Licensees which hold client assets must have in place and maintain a surety bond, trust account or indemnity insurance for the benefit of their customers. Any such trust account must be maintained with a 'qualified custodian', defined in DABA as a licensed Bermuda bank or trust company or any other person recognised by the BMA for this purpose. In addition, licensees must maintain books of account and other records sufficient to ensure that customer assets are kept segregated from those of the licensee and can be identified at any time. All customer funds must be held in a dedicated separate account and clearly identified as such.
DABA imposes an obligation on licensees to appoint a senior representative. Senior representatives must be:
Senior representatives have a duty to report certain significant matters to the BMA, including:
DABA requires licensees to maintain a head office in Bermuda and direct and manage their digital asset business from Bermuda. The relevant section lists a number of factors that the BMA will consider in determining whether a licensee satisfies this requirement, together with a number of additional factors to which the BMA may (but need not) have regard.
Annual prudential return
Licensees must file with the BMA an annual prudential return, with the BMA being granted the power to require more frequent filings or additions to a filing if required in the interest of consumer protection. The annual prudential return should be accompanied by a copy of the licensee's audited financial statements and business plan for the following year, and include information relating to, among other things:
BMA's supervision and enforcement powers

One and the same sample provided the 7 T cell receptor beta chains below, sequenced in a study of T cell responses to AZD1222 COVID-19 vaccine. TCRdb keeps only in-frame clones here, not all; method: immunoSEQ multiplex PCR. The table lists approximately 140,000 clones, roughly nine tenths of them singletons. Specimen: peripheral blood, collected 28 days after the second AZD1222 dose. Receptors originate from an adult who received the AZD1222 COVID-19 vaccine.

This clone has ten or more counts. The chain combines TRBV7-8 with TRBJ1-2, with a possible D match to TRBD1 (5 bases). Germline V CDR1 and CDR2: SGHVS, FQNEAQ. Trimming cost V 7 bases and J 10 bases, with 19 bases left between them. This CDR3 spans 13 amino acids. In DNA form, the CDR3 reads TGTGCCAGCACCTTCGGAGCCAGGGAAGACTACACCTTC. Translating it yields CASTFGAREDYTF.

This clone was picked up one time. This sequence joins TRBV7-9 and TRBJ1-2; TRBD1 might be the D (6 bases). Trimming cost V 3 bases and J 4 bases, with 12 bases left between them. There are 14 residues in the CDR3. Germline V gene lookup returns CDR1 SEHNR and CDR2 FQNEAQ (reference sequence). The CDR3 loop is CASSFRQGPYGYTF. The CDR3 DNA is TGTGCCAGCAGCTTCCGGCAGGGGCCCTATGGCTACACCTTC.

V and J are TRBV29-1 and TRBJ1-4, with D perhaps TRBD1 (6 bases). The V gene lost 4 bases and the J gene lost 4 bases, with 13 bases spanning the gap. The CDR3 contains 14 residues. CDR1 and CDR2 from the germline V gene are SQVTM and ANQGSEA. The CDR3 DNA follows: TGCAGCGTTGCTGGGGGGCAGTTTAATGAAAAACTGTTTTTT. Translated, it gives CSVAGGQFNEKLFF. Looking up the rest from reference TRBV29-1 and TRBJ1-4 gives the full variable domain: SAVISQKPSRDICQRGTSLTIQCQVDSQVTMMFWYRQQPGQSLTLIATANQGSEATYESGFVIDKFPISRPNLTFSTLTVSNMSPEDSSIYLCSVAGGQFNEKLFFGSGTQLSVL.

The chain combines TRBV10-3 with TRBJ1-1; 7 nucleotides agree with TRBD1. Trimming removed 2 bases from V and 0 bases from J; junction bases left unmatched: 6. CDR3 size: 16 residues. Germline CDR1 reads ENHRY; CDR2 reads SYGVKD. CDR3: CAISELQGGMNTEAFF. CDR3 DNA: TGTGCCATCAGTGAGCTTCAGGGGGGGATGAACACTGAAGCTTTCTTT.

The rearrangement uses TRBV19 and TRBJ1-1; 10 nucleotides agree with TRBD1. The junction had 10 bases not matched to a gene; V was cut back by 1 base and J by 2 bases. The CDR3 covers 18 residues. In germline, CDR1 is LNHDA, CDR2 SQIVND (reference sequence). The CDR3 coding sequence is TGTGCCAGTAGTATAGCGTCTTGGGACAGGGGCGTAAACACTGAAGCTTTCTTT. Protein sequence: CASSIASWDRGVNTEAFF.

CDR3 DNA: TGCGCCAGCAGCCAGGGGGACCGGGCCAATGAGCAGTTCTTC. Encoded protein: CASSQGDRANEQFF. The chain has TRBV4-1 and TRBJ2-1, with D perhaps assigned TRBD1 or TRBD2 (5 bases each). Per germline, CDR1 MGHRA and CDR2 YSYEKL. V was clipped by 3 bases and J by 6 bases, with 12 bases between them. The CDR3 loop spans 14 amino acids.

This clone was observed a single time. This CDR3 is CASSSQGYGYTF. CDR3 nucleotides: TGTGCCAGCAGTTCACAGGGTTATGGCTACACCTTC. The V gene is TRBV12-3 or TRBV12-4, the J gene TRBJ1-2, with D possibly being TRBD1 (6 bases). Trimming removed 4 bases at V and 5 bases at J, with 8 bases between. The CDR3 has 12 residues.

DABA grants the BMA wide-ranging powers of supervision and enforcement, such as the power to:
For example, the BMA may:
In more extreme cases, the BMA may revoke a licence altogether and, if it so elects, subsequently petition the court for the entity whose licence it has revoked to be wound up.
If a licensee fails to comply with a condition, restriction or direction imposed by the BMA or with certain requirements of DABA, the BMA can impose fines of up to US$10 million. Alternatively, it may:
The BMA will use these enforcement powers in a manner consistent with the Statement of Principles and Guidance on the Exercise of Enforcement Powers published in September 2018, which contains general guidance applicable to all regulated sectors on the BMA's approach to the use of its enforcement powers and the factors that it will consider in assessing whether to exercise those powers.
As noted above, DABA does not apply to any ICO intended to finance the issuer's or promoter's own business. Instead, the Companies Act 1981 and the Limited Liability Company Act 2016 (collectively, the company legislation) were amended in 2018 to include a regulatory framework for ICOs.
The company legislation defines an ICO as an offer by a company or a limited liability company to the public to purchase or otherwise acquire digital assets and designates any ICO as a 'restricted business activity', requiring consent from the minister of finance before any ICO may be made to the public. Private sales and offers of further coins or tokens to existing holders of coins or tokens of the same class are exempted, as are issuances where the offer is made to a limited number of persons (the actual limit depends on what type of company or limited liability company the issuer is, and is 35 in most cases). Regulations published under the company legislation set out key information required to be included with the application for consent, including:
In addition to obtaining consent from the minister of finance, a prospective ICO issuer will also have to publish, in electronic form, an offering document and file this with the Bermuda Registrar of Companies. The offering document must contain:
If an ICO issuer offers digital assets to the public over a period and any of the particulars in its offering document cease to be accurate in a material respect, the issuer must publish supplementary particulars disclosing the material changes and file these with the registrar.